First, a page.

Grupo Coral Ossónoba

Jo’s Monday walk : Alcoutim, with the choir

I love the approach to Alcoutim!  You can follow the road from the coast out alongside the River Guadiana for much of the way, with tantalising glimpses ahead and back as you round the many bends.  Just as you come to the village, the road curves and you have a fine view, down onto Alcoutim, and across to whitewashed Sanlucar de Guadiana on the opposite shore, in Spain.  With morning mists swirling above the water, it’s a wonderful sight, and the promise of another beautiful day.

We park the car on the edge of the village and walk across a rivulet and down towards the water.  The mist is already beginning to clear and the sun feels warm.  There, waiting for us, several members of the choir, Ossónoba, and a guide.  It’s the third time we’ve walked with them, and we’re greeted enthusiastically and made to feel welcome.  A representative of the Via Algarviana joins us, to promote the walks and ensure there are no problems.  Once assembled, brief explanations are given, and we set off.

It’s normally a peaceful spot, with the ferry crossing, when summoned, in a desultory fashion.  Today a regatta is taking place and there’s an air of bustle.  We chat to a Dutch man who has moored his boat midstream and joined the walk, hoping the event will be over when we return.

We leave the village and start a gentle ascent, looking down on the river.  Yachts dot the water, lazing the day away.  But not for us, the idle life.  As Alcoutim recedes, we reach a junction and begin the climb in earnest.  The walk is not long, but challenging in places.

But there is the distraction of the view and the distant sparkle of the water.  A small patch of arable land surprises.  Despite the nearness of water the soil is bone dry underfoot.  Rock Cistus cling to the slopes, and I am delighted to find one or two already open and flaunting their beauty.

At the crest of the hill the roof of a tumbledown watchman’s cottage appears, through a froth of weeds.  I peer through the sorry window, and out at the landscape beyond.  So frail, the skeletal timbers.  No place to hide.

I don’t envy the chill nights up here, a lonely vigil, watching for the enemy.  But in the brightness of day I could be seduced into a watchman’s life.

And then it’s time to begin the descent.  Slowly, at times, keeping my knees together and pigeon-toed, or sideways like a crab, on the steep parts.  A helping hand is extended if I wobble, but I’m glad to return to level ground.  I have little in common with mountain goats.  Some of the choir begin to sing, purely for the joy of it, and I smile as I recognise the tune.

Back in the village, we follow the signs for the river beach.  A chorus of delight greets a large family of black pigs, rootling about as pigs will.  Pork is plentiful in the Algarve, porco preto appearing on many menus.  Lamb is more expensive, and I can never bring myself to enjoy it, especially when, as now, they frolic in the fields, pestering mum for another feed.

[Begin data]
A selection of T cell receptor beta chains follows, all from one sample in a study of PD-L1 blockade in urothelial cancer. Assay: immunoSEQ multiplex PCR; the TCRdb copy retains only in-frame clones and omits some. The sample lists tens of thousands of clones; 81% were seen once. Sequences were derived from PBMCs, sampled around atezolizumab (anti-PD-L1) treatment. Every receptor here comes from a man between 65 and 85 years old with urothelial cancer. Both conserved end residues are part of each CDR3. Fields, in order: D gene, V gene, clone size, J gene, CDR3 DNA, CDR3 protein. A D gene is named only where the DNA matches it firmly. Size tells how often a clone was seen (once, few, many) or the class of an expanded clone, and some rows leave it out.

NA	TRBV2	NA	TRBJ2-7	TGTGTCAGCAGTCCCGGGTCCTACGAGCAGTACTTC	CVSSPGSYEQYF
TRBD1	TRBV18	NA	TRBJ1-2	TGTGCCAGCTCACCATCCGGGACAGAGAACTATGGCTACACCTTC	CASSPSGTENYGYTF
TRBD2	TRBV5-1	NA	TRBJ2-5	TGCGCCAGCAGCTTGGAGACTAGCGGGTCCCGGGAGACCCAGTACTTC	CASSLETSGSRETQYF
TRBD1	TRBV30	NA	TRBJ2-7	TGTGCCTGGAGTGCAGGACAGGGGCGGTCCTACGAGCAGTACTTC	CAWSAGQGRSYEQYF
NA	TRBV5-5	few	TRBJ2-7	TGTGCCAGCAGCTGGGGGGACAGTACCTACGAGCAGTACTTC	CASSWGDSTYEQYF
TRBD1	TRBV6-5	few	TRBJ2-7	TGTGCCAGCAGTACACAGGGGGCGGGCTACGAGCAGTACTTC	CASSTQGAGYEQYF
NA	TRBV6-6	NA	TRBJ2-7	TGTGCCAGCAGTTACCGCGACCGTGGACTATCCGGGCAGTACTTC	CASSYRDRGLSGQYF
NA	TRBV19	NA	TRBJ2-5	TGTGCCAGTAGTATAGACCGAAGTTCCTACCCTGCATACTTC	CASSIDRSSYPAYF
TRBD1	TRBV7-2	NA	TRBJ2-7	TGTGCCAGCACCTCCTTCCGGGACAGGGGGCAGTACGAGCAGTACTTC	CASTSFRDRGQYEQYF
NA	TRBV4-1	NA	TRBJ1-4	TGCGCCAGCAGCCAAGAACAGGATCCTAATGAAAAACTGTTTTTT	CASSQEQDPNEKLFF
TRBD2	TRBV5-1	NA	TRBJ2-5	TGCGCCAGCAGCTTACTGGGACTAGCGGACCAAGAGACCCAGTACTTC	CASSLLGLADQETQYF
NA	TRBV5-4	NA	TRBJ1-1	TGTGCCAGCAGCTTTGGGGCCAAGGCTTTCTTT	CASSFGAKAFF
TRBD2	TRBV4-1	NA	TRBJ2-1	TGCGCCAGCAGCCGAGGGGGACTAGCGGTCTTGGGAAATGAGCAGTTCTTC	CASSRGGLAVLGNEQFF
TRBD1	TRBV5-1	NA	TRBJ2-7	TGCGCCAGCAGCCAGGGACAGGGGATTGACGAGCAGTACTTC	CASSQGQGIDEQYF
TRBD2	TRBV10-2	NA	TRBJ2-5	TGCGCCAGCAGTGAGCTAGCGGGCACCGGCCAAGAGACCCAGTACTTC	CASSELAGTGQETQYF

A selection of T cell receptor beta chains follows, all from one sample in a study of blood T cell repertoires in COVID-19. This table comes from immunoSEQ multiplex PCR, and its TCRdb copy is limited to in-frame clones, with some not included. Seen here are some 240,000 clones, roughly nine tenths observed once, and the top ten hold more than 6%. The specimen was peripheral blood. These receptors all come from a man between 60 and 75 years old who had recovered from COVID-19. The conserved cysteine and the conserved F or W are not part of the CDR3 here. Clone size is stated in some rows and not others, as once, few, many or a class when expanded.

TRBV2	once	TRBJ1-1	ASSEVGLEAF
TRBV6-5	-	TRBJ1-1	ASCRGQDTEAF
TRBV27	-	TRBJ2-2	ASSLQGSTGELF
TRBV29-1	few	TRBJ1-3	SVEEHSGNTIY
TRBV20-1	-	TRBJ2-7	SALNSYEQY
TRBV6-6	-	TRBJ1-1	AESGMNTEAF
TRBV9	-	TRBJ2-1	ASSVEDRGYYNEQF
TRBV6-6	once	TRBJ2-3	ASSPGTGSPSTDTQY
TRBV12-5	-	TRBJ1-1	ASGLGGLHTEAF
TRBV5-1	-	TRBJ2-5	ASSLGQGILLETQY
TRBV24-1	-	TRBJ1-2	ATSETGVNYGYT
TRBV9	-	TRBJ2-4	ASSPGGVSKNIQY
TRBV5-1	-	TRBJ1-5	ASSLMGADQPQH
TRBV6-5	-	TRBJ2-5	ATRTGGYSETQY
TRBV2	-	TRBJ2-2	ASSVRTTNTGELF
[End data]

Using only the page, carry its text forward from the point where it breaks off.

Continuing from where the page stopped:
Sand has been imported for the river beach, and there’s a pleasant little café and seating area.  Plans are afoot to extend the beach, for this is a hot spot in summer.  We carry on into the village, heading for lunch, where we are joined by the rest of the choir.

A poster on a weathered door announces their presence.  They file into the restaurant, laughing and talking, and we meekly join them.  We share a table with 2 Belgian ladies, trading experiences throughout the meal, a Portuguese stew and carob and almond desserts.  As coffees are hastily produced, the choir master counts them in, and a rich, full sound fills the restaurant.  Minutes later we are climbing the hill to their venue.

Performance over, it’s back into the hot sun and a gentle saunter, past the river and towards the car.  Yes, I know there’s something missing, but we were busy talking during the meal and I didn’t like to interrupt with photos.  But I can share with you a rather wonderful pastry that’s special to Loulé.  Folhares are flaky and sugary, and oozing with warm custard.

We will be joining the choir again next week, for a final walk on the Via Algarviana.  I expect I’ll share it with you at some point, but for now I intend to step back from the blog for a while.  I hope you’ve enjoyed walking with me, and I’m sure that we’ll do it again.  Many thanks to Ossónoba!

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Guess what?  Janet’s found a little warmth this week :

Monday’s walk to the rookery

I think it’s always warm in Charleston, isn’t it Alice?

St. Michael’s Alley

If you like the peaceful life, and don’t mind a little wind…

Scotland Tour: Hiking in the wild North West

Have you ever been to Charles de Gaulle airport?  If so, you’ll know exactly what Drake means :

Track to the sky

Or you can stay closer to home, and a place that I love :

New look, old charm

Winter seems endless in some places.  I don’t suppose birds mind grey, Irene?

Along the Icy Marsh

And Ice Sculptures last much longer in cooler climes, Natalie?